Resources for Current Host Families
From the moment that the au pair arrives in the United States, she will be faced with the enormous challenge of figuring out how to live with Americans in a country that may be very unfamiliar to her. The adjustment tools that she has used in the past may no longer work for her now because her surroundings are so different, and the “ground rules” have suddenly changed. While some au pairs adjust quickly, most au pairs go through a noticeable period of frustration, confusion and feelings of homesickness.
The symptoms of culture shock include difficulty sleeping, mental fatigue, preoccupation with minor discomforts, a delay or refusal to learn English, feelings of hopelessness, or a desire to go home. Complaints about the host family, America, and Americans often dominate conversations of au pairs going through the worst phase of culture shock. It normally occurs several weeks after the au pair’s arrival, when the initial excitement has worn off, and she realizes that she will have to deal with the new environment for a long time to come. Recognizing these symptoms for what they are will reduce the problems they cause for the au pair and the disruption to the family.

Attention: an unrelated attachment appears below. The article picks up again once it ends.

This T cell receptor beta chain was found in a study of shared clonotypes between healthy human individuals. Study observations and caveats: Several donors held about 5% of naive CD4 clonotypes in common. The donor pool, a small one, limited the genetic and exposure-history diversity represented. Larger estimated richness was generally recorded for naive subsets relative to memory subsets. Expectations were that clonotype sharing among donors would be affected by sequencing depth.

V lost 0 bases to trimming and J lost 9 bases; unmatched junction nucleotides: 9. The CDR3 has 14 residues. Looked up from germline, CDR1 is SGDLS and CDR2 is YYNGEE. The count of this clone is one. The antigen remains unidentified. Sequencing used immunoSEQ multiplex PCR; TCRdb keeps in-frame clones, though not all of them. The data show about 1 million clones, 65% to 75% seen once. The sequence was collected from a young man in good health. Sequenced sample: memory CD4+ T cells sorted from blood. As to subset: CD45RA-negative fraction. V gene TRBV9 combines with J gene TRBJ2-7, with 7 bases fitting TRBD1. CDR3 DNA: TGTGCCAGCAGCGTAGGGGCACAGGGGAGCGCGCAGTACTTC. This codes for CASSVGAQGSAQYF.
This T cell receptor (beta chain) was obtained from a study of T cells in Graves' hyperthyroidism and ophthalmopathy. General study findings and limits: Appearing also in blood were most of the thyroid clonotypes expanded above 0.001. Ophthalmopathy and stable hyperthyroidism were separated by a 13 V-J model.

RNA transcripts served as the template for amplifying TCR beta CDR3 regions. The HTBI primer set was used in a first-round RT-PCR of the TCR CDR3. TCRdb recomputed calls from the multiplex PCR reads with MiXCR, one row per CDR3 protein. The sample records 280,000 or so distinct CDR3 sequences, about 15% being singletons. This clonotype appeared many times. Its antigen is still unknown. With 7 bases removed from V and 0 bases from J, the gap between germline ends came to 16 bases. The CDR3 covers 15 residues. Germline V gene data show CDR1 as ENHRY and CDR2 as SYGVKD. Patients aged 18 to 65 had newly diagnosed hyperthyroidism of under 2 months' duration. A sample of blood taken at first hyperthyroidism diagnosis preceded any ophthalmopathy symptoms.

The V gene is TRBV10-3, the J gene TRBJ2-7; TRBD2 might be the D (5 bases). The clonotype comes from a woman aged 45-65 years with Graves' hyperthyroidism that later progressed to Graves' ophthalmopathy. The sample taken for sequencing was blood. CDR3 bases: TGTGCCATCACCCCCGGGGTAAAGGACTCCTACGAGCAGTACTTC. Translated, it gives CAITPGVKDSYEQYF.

As the initial stage of culture shock passes, the au pair begins to adjust to life in the U.S. Her language ability will gradually improve, and she will be able to better communicate basic ideas and feelings.